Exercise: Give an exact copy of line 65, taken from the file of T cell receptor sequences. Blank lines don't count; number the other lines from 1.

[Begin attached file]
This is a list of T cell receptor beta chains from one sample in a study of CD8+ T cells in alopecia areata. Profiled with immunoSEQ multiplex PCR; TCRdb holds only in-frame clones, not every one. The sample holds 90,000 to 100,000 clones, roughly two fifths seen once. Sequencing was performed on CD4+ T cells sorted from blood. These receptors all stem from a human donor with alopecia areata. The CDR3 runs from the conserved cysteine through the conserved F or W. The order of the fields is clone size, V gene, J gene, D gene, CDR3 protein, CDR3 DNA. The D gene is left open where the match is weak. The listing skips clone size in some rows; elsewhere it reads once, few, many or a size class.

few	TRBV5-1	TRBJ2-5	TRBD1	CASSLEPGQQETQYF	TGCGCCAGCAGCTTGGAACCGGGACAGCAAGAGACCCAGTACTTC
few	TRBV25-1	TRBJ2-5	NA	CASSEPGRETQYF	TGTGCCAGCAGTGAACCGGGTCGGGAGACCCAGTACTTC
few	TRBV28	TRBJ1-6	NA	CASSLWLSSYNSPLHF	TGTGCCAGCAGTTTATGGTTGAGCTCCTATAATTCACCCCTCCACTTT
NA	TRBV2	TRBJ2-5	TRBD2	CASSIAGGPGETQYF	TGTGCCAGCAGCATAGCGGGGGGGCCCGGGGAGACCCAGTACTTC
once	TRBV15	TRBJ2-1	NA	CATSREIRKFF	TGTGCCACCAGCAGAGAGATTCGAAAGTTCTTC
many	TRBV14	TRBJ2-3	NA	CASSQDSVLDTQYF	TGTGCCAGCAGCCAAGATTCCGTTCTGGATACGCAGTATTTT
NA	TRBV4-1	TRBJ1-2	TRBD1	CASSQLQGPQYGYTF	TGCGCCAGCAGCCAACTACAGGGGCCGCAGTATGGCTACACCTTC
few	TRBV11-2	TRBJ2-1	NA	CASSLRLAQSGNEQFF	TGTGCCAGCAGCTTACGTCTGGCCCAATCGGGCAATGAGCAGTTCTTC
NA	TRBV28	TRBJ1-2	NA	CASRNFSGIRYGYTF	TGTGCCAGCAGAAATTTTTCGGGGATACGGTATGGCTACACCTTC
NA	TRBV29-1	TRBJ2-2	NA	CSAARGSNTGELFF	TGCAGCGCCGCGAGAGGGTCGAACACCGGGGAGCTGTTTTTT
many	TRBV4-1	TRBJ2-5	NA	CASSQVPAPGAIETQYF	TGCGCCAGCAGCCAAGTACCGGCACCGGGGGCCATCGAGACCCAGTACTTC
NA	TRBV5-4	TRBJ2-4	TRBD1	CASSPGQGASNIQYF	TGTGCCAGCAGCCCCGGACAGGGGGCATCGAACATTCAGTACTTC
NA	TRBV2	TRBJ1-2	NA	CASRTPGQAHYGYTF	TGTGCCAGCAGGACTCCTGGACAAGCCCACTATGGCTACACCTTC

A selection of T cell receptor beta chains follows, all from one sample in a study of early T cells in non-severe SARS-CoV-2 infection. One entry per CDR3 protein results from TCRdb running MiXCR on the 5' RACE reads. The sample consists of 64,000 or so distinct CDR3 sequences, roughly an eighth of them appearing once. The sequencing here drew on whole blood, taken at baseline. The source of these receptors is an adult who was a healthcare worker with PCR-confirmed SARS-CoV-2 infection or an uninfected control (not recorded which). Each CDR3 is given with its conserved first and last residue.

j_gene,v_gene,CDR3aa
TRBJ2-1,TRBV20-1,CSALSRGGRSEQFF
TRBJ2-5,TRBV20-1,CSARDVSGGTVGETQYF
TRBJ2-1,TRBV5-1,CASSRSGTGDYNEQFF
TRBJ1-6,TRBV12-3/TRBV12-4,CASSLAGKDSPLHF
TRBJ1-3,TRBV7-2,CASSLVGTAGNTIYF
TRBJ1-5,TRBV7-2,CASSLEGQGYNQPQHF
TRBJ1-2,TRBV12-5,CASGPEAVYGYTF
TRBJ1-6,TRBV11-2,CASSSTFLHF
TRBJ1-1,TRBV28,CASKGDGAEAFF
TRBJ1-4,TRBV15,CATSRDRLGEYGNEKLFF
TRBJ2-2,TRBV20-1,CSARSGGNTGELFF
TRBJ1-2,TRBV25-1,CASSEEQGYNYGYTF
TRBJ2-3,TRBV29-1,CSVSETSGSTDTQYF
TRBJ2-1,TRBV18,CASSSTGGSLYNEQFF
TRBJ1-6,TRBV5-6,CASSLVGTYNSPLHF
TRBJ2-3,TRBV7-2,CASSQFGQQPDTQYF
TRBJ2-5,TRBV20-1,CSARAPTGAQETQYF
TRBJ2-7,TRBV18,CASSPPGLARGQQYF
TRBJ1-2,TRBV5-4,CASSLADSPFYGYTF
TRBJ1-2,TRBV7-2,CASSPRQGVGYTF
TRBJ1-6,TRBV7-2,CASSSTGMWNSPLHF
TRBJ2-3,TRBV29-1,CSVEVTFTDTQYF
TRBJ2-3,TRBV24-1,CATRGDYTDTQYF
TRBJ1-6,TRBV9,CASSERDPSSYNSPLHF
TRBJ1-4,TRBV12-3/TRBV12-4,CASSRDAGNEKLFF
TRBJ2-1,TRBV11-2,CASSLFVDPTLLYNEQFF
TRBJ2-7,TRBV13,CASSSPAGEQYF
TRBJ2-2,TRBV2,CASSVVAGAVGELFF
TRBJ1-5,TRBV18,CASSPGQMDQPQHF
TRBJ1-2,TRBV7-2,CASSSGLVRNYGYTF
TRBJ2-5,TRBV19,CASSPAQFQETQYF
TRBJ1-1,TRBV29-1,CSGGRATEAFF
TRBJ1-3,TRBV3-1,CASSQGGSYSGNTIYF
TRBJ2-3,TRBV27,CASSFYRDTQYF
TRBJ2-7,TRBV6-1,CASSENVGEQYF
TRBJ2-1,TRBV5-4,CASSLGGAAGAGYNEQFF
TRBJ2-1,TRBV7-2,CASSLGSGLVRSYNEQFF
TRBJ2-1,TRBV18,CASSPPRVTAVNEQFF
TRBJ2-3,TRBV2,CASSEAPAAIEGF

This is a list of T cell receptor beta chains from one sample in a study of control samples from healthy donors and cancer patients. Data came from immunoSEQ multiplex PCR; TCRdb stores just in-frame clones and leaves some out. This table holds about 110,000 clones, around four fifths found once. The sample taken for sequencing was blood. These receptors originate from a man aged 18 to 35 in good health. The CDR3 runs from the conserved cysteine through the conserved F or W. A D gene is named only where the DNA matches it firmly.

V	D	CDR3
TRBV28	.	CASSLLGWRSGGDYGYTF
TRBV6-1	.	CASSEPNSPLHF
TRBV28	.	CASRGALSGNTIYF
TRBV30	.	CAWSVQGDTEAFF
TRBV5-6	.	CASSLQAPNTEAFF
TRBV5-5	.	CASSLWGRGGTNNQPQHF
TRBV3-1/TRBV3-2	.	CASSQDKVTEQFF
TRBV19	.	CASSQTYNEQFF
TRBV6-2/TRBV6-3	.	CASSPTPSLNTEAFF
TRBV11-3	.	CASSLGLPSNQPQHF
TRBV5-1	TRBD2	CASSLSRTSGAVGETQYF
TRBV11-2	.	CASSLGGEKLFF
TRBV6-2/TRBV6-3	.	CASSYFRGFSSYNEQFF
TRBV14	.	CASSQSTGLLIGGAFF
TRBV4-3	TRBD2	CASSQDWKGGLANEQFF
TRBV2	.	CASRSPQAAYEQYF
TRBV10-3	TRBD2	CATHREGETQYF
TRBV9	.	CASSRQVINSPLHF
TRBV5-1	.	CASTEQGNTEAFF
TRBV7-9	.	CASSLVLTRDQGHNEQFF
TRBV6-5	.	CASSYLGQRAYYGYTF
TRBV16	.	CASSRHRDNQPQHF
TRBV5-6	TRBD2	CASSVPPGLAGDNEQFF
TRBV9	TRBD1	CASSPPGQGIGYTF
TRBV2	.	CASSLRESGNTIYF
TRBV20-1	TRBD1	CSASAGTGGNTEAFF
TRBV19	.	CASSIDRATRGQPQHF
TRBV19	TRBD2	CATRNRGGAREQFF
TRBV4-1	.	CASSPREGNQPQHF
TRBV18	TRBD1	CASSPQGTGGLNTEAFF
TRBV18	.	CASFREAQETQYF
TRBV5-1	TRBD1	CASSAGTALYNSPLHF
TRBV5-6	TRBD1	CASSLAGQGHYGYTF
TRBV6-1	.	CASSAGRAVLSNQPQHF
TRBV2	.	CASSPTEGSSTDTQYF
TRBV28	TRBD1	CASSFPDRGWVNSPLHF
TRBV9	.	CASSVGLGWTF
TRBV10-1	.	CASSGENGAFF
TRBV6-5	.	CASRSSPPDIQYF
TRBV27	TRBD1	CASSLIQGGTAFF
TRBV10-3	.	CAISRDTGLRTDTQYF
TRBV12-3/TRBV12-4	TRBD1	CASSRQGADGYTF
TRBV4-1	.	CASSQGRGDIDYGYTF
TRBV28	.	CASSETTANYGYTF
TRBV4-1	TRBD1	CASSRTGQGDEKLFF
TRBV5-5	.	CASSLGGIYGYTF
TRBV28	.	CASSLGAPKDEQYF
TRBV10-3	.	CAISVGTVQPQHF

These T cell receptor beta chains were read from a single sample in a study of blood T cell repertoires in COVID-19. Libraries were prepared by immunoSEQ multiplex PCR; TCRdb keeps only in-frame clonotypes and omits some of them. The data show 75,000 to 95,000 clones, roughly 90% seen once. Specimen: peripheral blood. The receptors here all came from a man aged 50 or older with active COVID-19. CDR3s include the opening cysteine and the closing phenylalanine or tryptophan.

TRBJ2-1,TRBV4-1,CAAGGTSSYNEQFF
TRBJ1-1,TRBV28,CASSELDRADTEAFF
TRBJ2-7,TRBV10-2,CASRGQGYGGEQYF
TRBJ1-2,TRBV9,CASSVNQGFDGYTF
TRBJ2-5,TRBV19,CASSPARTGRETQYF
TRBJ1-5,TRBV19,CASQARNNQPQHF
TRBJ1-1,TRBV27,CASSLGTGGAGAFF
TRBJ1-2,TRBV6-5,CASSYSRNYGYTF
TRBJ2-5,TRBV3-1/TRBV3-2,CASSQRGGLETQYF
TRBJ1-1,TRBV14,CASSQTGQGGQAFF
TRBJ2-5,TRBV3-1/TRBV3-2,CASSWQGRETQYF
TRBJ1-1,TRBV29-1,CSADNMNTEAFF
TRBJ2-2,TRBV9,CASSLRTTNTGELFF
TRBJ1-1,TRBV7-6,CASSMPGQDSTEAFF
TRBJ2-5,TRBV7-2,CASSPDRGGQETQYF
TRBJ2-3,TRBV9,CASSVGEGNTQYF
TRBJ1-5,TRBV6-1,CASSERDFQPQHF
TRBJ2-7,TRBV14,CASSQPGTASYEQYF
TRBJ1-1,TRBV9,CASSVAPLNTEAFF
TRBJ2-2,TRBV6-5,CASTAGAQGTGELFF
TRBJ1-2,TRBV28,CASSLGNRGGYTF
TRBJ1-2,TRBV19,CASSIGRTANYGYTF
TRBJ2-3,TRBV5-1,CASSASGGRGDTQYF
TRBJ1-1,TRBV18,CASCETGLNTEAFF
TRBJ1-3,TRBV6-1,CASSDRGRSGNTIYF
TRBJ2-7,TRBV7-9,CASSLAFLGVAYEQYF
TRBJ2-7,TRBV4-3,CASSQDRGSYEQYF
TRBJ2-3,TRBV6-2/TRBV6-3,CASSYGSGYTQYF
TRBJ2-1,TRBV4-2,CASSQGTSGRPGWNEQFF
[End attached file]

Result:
TRBV19	.	CASSQTYNEQFF